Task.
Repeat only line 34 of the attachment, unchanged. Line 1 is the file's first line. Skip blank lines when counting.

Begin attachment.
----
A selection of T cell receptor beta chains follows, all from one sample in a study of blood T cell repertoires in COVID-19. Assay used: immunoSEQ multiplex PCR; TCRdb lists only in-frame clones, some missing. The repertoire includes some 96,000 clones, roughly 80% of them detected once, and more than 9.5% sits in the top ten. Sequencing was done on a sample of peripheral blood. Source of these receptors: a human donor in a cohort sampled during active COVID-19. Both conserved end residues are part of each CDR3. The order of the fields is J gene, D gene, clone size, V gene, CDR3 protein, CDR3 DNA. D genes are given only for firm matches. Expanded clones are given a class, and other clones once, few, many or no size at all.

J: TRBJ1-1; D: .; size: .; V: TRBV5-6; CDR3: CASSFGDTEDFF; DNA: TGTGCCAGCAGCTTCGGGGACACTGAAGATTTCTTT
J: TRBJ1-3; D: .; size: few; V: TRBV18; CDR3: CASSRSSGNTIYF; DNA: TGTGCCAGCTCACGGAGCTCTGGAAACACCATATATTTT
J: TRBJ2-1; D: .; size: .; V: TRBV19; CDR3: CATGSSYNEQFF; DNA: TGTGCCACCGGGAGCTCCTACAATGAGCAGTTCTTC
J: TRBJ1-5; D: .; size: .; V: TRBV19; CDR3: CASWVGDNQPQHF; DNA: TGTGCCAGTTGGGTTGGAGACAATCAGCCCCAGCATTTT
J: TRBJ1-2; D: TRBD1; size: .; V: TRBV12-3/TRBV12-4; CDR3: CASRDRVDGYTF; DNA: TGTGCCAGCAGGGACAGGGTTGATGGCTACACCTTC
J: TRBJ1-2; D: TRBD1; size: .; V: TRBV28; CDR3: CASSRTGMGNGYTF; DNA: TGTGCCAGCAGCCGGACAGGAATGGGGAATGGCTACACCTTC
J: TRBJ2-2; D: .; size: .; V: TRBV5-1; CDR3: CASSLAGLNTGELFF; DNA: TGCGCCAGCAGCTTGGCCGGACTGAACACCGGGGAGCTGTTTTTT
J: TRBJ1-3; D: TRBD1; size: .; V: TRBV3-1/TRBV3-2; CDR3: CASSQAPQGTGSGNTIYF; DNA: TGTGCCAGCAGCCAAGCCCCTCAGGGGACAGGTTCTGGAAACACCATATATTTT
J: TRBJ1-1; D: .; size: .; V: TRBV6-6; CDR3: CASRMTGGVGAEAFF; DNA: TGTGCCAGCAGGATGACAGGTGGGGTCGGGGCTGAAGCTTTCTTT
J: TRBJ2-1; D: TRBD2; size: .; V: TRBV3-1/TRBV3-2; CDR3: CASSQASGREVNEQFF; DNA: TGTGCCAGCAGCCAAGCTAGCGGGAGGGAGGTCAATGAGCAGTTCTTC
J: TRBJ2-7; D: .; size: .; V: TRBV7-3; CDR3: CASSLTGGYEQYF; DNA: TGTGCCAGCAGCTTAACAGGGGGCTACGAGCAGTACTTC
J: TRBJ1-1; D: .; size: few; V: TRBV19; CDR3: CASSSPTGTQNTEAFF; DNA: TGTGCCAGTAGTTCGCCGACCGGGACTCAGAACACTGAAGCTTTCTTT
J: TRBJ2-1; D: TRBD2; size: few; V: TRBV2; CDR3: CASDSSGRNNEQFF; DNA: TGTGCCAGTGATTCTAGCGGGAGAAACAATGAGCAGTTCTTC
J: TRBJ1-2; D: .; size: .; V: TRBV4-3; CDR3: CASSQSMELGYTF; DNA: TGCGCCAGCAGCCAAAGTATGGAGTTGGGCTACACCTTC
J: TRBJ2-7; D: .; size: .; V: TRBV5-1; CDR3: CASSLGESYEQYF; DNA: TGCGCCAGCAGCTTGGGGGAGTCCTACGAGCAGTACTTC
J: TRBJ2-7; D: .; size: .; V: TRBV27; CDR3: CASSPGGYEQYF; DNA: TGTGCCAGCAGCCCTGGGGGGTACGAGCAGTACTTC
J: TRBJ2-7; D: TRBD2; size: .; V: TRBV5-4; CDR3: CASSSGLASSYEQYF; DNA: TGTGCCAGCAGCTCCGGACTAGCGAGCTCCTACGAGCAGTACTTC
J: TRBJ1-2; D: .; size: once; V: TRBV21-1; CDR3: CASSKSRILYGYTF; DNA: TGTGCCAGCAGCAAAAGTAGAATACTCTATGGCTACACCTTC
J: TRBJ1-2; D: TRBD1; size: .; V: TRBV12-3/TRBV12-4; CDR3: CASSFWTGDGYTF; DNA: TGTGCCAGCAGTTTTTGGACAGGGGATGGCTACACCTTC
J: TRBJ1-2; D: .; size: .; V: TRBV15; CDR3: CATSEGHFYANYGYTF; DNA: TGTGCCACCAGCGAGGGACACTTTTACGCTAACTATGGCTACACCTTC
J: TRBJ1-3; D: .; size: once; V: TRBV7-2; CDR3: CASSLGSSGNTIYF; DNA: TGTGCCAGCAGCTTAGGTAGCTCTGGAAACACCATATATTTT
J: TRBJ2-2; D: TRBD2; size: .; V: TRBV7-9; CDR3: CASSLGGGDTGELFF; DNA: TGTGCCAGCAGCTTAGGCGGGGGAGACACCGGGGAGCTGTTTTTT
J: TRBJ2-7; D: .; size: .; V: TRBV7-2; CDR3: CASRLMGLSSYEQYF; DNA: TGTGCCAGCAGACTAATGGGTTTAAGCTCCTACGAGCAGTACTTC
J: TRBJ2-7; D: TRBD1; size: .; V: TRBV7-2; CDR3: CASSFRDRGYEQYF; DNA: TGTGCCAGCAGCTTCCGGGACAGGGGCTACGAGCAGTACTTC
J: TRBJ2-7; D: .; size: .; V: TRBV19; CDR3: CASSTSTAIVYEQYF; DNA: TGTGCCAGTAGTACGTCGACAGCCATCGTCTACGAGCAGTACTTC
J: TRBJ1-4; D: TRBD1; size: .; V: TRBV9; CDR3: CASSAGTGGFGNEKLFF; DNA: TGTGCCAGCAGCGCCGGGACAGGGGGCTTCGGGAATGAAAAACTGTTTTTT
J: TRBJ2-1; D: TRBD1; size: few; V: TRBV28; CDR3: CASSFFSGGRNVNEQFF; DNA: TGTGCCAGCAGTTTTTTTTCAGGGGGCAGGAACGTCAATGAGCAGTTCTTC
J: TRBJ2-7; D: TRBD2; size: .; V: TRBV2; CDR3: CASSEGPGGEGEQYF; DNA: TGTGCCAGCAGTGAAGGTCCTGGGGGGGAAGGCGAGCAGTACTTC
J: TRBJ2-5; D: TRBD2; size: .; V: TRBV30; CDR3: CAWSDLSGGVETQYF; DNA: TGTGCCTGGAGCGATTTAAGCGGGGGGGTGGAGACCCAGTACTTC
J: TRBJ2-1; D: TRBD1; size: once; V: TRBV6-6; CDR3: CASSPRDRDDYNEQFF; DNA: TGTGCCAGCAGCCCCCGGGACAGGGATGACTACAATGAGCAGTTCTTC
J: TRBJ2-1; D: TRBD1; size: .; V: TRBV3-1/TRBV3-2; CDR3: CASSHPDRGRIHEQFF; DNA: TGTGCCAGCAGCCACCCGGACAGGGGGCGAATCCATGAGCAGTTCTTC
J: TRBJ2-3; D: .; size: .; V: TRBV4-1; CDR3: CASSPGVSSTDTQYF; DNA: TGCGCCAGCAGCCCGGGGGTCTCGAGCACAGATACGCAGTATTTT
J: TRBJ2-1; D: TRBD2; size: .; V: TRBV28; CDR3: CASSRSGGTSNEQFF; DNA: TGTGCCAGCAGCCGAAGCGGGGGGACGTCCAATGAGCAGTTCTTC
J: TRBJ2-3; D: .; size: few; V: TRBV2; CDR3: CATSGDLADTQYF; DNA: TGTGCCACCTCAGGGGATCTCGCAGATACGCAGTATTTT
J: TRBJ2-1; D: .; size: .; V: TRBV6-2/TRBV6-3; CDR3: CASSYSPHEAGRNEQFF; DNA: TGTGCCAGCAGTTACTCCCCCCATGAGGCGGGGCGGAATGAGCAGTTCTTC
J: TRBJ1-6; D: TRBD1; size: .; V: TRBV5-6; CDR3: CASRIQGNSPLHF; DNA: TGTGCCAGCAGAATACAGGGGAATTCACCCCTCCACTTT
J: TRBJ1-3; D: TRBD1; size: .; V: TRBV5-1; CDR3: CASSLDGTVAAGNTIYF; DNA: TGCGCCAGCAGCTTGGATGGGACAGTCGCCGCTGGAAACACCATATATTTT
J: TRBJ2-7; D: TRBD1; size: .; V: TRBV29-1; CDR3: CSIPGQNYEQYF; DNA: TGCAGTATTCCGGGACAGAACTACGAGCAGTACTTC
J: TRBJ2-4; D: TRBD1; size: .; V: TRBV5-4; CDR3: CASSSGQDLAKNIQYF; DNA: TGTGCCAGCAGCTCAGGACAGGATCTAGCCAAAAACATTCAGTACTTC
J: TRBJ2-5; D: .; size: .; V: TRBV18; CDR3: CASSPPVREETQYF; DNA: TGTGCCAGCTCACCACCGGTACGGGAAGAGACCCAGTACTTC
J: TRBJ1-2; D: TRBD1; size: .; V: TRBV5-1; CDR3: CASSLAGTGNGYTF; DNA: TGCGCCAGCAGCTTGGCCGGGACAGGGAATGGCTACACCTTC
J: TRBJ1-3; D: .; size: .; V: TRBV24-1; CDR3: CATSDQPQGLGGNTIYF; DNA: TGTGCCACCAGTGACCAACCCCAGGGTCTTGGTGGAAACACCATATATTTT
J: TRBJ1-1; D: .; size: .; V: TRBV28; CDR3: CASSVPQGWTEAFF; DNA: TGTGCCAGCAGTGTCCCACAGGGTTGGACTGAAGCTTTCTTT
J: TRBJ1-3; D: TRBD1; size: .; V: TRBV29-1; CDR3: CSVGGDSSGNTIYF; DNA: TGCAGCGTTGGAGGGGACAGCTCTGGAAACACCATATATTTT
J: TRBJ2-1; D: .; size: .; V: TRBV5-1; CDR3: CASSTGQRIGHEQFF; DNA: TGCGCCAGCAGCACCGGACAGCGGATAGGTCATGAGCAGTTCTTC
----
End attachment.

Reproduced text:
J: TRBJ2-1; D: TRBD2; size: .; V: TRBV28; CDR3: CASSRSGGTSNEQFF; DNA: TGTGCCAGCAGCCGAAGCGGGGGGACGTCCAATGAGCAGTTCTTC